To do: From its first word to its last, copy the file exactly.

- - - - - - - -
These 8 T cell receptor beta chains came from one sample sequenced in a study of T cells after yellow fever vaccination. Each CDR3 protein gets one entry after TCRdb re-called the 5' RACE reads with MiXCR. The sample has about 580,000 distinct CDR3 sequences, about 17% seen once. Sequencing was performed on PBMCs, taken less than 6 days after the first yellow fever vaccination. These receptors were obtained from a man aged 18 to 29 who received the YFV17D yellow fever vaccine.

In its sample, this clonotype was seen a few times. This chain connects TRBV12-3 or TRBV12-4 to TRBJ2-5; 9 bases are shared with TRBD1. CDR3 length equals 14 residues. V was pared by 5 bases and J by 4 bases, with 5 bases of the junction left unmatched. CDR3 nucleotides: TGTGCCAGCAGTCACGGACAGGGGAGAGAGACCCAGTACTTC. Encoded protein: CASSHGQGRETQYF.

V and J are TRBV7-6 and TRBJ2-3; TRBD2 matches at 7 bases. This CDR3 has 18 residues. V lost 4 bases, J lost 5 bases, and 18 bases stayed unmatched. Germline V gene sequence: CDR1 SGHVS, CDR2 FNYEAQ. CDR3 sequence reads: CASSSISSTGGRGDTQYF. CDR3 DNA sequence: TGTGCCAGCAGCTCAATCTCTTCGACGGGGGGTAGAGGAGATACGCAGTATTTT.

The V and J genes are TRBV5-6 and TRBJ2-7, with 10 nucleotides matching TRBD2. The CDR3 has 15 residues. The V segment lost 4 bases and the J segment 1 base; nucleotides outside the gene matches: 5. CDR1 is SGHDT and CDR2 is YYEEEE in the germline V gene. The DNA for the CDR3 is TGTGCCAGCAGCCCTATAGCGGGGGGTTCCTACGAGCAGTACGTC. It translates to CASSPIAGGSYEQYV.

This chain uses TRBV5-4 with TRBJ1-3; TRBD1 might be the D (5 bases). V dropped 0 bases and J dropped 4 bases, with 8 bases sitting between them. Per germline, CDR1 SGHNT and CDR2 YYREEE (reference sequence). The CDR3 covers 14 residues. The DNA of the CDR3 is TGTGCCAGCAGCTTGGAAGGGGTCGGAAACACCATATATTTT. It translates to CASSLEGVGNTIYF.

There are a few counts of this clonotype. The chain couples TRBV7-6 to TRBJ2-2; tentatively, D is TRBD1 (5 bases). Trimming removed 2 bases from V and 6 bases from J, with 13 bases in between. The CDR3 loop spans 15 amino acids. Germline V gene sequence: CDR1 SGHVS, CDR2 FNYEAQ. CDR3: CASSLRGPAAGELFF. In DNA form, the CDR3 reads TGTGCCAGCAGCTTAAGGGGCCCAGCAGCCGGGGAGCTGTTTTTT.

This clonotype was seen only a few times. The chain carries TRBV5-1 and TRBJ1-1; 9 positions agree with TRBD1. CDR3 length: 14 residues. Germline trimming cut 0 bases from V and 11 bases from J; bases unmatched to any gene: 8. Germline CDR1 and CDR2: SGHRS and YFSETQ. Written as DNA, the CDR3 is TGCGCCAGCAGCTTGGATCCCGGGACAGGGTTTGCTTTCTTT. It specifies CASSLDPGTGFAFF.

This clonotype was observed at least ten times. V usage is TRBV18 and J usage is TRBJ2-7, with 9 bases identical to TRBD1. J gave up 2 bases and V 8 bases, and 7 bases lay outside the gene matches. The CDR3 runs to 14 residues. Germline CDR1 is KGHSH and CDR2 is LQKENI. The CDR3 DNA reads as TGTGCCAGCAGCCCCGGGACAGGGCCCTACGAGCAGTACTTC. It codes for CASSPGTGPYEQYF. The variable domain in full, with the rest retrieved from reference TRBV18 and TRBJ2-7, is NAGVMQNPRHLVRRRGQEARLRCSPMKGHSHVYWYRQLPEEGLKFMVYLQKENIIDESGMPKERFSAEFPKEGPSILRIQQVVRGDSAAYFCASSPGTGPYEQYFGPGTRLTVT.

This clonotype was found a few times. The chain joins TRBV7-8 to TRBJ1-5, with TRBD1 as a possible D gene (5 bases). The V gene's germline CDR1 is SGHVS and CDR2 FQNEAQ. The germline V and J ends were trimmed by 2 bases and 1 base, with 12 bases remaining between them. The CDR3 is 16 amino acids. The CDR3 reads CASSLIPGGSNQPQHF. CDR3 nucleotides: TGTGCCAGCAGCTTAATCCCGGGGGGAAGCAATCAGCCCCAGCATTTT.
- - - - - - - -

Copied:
These 8 T cell receptor beta chains came from one sample sequenced in a study of T cells after yellow fever vaccination. Each CDR3 protein gets one entry after TCRdb re-called the 5' RACE reads with MiXCR. The sample has about 580,000 distinct CDR3 sequences, about 17% seen once. Sequencing was performed on PBMCs, taken less than 6 days after the first yellow fever vaccination. These receptors were obtained from a man aged 18 to 29 who received the YFV17D yellow fever vaccine.

In its sample, this clonotype was seen a few times. This chain connects TRBV12-3 or TRBV12-4 to TRBJ2-5; 9 bases are shared with TRBD1. CDR3 length equals 14 residues. V was pared by 5 bases and J by 4 bases, with 5 bases of the junction left unmatched. CDR3 nucleotides: TGTGCCAGCAGTCACGGACAGGGGAGAGAGACCCAGTACTTC. Encoded protein: CASSHGQGRETQYF.

V and J are TRBV7-6 and TRBJ2-3; TRBD2 matches at 7 bases. This CDR3 has 18 residues. V lost 4 bases, J lost 5 bases, and 18 bases stayed unmatched. Germline V gene sequence: CDR1 SGHVS, CDR2 FNYEAQ. CDR3 sequence reads: CASSSISSTGGRGDTQYF. CDR3 DNA sequence: TGTGCCAGCAGCTCAATCTCTTCGACGGGGGGTAGAGGAGATACGCAGTATTTT.

The V and J genes are TRBV5-6 and TRBJ2-7, with 10 nucleotides matching TRBD2. The CDR3 has 15 residues. The V segment lost 4 bases and the J segment 1 base; nucleotides outside the gene matches: 5. CDR1 is SGHDT and CDR2 is YYEEEE in the germline V gene. The DNA for the CDR3 is TGTGCCAGCAGCCCTATAGCGGGGGGTTCCTACGAGCAGTACGTC. It translates to CASSPIAGGSYEQYV.

This chain uses TRBV5-4 with TRBJ1-3; TRBD1 might be the D (5 bases). V dropped 0 bases and J dropped 4 bases, with 8 bases sitting between them. Per germline, CDR1 SGHNT and CDR2 YYREEE (reference sequence). The CDR3 covers 14 residues. The DNA of the CDR3 is TGTGCCAGCAGCTTGGAAGGGGTCGGAAACACCATATATTTT. It translates to CASSLEGVGNTIYF.

There are a few counts of this clonotype. The chain couples TRBV7-6 to TRBJ2-2; tentatively, D is TRBD1 (5 bases). Trimming removed 2 bases from V and 6 bases from J, with 13 bases in between. The CDR3 loop spans 15 amino acids. Germline V gene sequence: CDR1 SGHVS, CDR2 FNYEAQ. CDR3: CASSLRGPAAGELFF. In DNA form, the CDR3 reads TGTGCCAGCAGCTTAAGGGGCCCAGCAGCCGGGGAGCTGTTTTTT.

This clonotype was seen only a few times. The chain carries TRBV5-1 and TRBJ1-1; 9 positions agree with TRBD1. CDR3 length: 14 residues. Germline trimming cut 0 bases from V and 11 bases from J; bases unmatched to any gene: 8. Germline CDR1 and CDR2: SGHRS and YFSETQ. Written as DNA, the CDR3 is TGCGCCAGCAGCTTGGATCCCGGGACAGGGTTTGCTTTCTTT. It specifies CASSLDPGTGFAFF.

This clonotype was observed at least ten times. V usage is TRBV18 and J usage is TRBJ2-7, with 9 bases identical to TRBD1. J gave up 2 bases and V 8 bases, and 7 bases lay outside the gene matches. The CDR3 runs to 14 residues. Germline CDR1 is KGHSH and CDR2 is LQKENI. The CDR3 DNA reads as TGTGCCAGCAGCCCCGGGACAGGGCCCTACGAGCAGTACTTC. It codes for CASSPGTGPYEQYF. The variable domain in full, with the rest retrieved from reference TRBV18 and TRBJ2-7, is NAGVMQNPRHLVRRRGQEARLRCSPMKGHSHVYWYRQLPEEGLKFMVYLQKENIIDESGMPKERFSAEFPKEGPSILRIQQVVRGDSAAYFCASSPGTGPYEQYFGPGTRLTVT.

This clonotype was found a few times. The chain joins TRBV7-8 to TRBJ1-5, with TRBD1 as a possible D gene (5 bases). The V gene's germline CDR1 is SGHVS and CDR2 FQNEAQ. The germline V and J ends were trimmed by 2 bases and 1 base, with 12 bases remaining between them. The CDR3 is 16 amino acids. The CDR3 reads CASSLIPGGSNQPQHF. CDR3 nucleotides: TGTGCCAGCAGCTTAATCCCGGGGGGAAGCAATCAGCCCCAGCATTTT.